Thursday, March 26, 2009
Signs of a Society with its Priorities in the Right Place. Or Not. (Updated)
Proving, with a fevered sense of misplaced outrage, that stupidity happily resides in Republican and Democrat skulls alike, is one Senator Hatch fiddling with himself while a clichéd Rome burns. Or at least, while Rome stimulates itself into bankruptcy.
Behind the push for the hearings is the subcommittee’s top Republican, Sen. Orrin Hatch of Utah. People there were furious that Utah was bypassed for the national championship despite going undefeated in the regular season.
The title game pitted No. 1 Florida (12-1) against No. 2 Oklahoma (12-1); Florida won 24-14 and claimed the title.
The subcommittee’s statement said Hatch would introduce legislation “to rectify this situation.” No details were offered and Hatch’s office declined to provide any.
Hatch said in a statement that the BCS system “has proven itself to be inadequate, not only for those of us who are fans of college football, but for anyone who believes that competition and fair play should have a role in collegiate sports.”
In the House, Rep. Joe Barton of Texas, the top Republican on the Energy and Commerce Committee, has sponsored legislation that would prevent the NCAA from calling a football game a “national championship” unless the game culminates from a playoff system.
I would hope that voters would deliver a stern message to these folks who are so inclined to legislate and overreach whenever their own delicate sensibilities are tweaked by imaginary sleights: leave off this stupidity, gentlemen, or find yourselves a real job and do some honest work for once.
And that goes double for anyone of them who has shilled for the financially crippling stimulus packages that serve to increase the excesses of the last administration in ways I never imagined possible; who collected their massive campaign contributions and then cried “Outrage!” when companies followed the rules that they themselves put into place; who take their sweetheart deals, speaking fees, perks, and payoffs while readying themselves to legislate the compensation of private citizens; and who damned well know that they are playing the nastiest sort of hypocritical, populist games while serving up our hard earned money as sacrifices to their own career ambitions (and, nakedly, failing to serve the best interests of the people of the United States of America).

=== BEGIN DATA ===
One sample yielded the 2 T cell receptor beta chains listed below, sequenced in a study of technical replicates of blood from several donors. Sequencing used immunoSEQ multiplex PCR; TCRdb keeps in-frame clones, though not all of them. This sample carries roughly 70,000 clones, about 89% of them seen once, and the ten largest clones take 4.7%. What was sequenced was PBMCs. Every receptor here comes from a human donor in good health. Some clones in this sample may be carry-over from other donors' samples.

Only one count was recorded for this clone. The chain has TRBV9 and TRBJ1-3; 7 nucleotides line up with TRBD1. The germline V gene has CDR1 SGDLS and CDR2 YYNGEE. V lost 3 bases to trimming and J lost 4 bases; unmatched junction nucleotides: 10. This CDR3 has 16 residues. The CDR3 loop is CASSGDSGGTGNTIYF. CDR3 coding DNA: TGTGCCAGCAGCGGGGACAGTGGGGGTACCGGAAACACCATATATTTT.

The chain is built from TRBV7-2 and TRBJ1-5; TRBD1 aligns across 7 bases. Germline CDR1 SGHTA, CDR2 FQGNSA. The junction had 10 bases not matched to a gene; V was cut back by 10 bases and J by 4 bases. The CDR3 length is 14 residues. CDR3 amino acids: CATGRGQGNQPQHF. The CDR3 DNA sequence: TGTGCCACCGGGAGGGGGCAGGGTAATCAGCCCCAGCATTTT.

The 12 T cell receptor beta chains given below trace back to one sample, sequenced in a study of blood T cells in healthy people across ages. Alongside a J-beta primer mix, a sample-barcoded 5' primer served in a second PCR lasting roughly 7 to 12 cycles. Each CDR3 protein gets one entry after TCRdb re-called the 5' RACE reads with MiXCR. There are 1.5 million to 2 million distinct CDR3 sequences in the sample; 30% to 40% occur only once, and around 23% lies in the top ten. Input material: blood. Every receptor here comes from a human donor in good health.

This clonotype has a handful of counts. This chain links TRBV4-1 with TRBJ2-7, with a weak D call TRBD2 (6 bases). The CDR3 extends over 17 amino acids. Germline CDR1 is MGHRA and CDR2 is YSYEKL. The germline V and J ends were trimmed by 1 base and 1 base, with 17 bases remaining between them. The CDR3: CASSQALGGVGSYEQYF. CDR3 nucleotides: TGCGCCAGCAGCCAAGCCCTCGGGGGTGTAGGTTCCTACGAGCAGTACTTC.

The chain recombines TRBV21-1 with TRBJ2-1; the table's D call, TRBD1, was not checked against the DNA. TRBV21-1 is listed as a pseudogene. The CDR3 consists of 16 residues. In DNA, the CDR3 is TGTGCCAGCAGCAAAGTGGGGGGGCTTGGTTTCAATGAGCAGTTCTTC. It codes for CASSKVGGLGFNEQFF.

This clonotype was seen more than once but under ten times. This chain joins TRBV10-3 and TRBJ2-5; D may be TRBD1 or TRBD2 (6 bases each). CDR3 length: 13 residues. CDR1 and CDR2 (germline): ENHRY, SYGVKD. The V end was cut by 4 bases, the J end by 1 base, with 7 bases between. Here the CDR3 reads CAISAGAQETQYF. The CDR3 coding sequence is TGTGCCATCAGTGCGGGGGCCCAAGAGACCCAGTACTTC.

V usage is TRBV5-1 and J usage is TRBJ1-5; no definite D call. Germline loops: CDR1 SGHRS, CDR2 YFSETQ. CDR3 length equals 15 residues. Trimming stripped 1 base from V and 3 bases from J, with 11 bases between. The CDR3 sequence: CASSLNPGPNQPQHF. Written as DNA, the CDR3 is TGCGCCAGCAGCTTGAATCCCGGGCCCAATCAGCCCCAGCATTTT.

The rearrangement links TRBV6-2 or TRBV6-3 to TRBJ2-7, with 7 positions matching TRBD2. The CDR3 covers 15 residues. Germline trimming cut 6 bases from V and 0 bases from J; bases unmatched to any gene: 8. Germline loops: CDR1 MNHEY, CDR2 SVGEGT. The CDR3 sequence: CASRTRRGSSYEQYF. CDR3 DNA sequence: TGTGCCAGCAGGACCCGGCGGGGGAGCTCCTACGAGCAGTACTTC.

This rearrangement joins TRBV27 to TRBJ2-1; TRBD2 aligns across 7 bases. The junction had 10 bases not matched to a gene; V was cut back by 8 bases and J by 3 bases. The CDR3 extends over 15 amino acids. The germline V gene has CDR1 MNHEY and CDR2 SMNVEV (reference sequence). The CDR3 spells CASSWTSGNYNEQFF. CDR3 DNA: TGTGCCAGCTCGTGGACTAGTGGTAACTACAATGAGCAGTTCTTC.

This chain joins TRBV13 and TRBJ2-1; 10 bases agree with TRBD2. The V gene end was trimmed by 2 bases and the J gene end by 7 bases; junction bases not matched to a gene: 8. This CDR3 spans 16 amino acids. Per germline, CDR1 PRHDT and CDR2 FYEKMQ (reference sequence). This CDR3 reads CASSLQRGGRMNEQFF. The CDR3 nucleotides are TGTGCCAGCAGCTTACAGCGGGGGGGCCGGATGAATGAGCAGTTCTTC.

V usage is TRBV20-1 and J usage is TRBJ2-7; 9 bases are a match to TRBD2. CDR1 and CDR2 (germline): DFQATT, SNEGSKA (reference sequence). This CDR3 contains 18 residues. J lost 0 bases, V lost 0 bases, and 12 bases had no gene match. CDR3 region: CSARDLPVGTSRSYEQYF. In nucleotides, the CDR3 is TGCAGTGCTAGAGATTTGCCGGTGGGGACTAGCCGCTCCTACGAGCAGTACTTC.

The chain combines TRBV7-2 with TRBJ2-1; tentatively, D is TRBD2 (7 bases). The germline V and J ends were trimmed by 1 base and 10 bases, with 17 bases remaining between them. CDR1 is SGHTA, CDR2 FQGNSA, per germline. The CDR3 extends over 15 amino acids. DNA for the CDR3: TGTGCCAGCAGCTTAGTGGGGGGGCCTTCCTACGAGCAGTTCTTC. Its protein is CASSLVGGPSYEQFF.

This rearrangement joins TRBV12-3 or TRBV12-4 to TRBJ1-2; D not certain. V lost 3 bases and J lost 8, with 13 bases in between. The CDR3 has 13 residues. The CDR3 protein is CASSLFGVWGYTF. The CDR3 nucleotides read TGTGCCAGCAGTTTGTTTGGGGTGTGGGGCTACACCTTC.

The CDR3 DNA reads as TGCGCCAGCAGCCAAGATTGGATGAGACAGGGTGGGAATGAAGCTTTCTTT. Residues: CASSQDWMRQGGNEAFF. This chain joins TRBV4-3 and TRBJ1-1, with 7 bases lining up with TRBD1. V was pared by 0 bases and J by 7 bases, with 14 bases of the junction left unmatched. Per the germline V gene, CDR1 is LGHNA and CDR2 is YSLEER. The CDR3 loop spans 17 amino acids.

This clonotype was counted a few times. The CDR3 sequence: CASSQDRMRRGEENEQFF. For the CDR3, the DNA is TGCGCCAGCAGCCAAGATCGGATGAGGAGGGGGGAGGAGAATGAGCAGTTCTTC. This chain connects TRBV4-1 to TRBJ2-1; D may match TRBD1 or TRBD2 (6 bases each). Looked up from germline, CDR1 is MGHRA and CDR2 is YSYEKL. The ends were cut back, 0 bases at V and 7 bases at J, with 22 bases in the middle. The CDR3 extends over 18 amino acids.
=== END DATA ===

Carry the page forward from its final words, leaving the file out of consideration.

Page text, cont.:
While folks like Geithner may not serve at our whim, the folks who hired him most certainly do. It’s time to remind them of that fact--to remind them that we (and our pocketbooks) are not slaves to their whim.
Vote the bums out.
I find it sad that we can’t just give them pink slips now, preferring to leave an empty seat to allowing them even one more day of unreasoning abuse of the power that we’ve placed in their hands. The fault ultimately sits with we, the people, though; the worst abusers often seem to be the ones with the longest careers and we keep voting them into office.
To steal a line, we can do better. And we must if we want the American dream to flourish.
Vote the bums out.
Update: I’d strongly second almost every word of this--even to including the reason that RSong has been a little quiet and I’ve been staying off politics for a bit.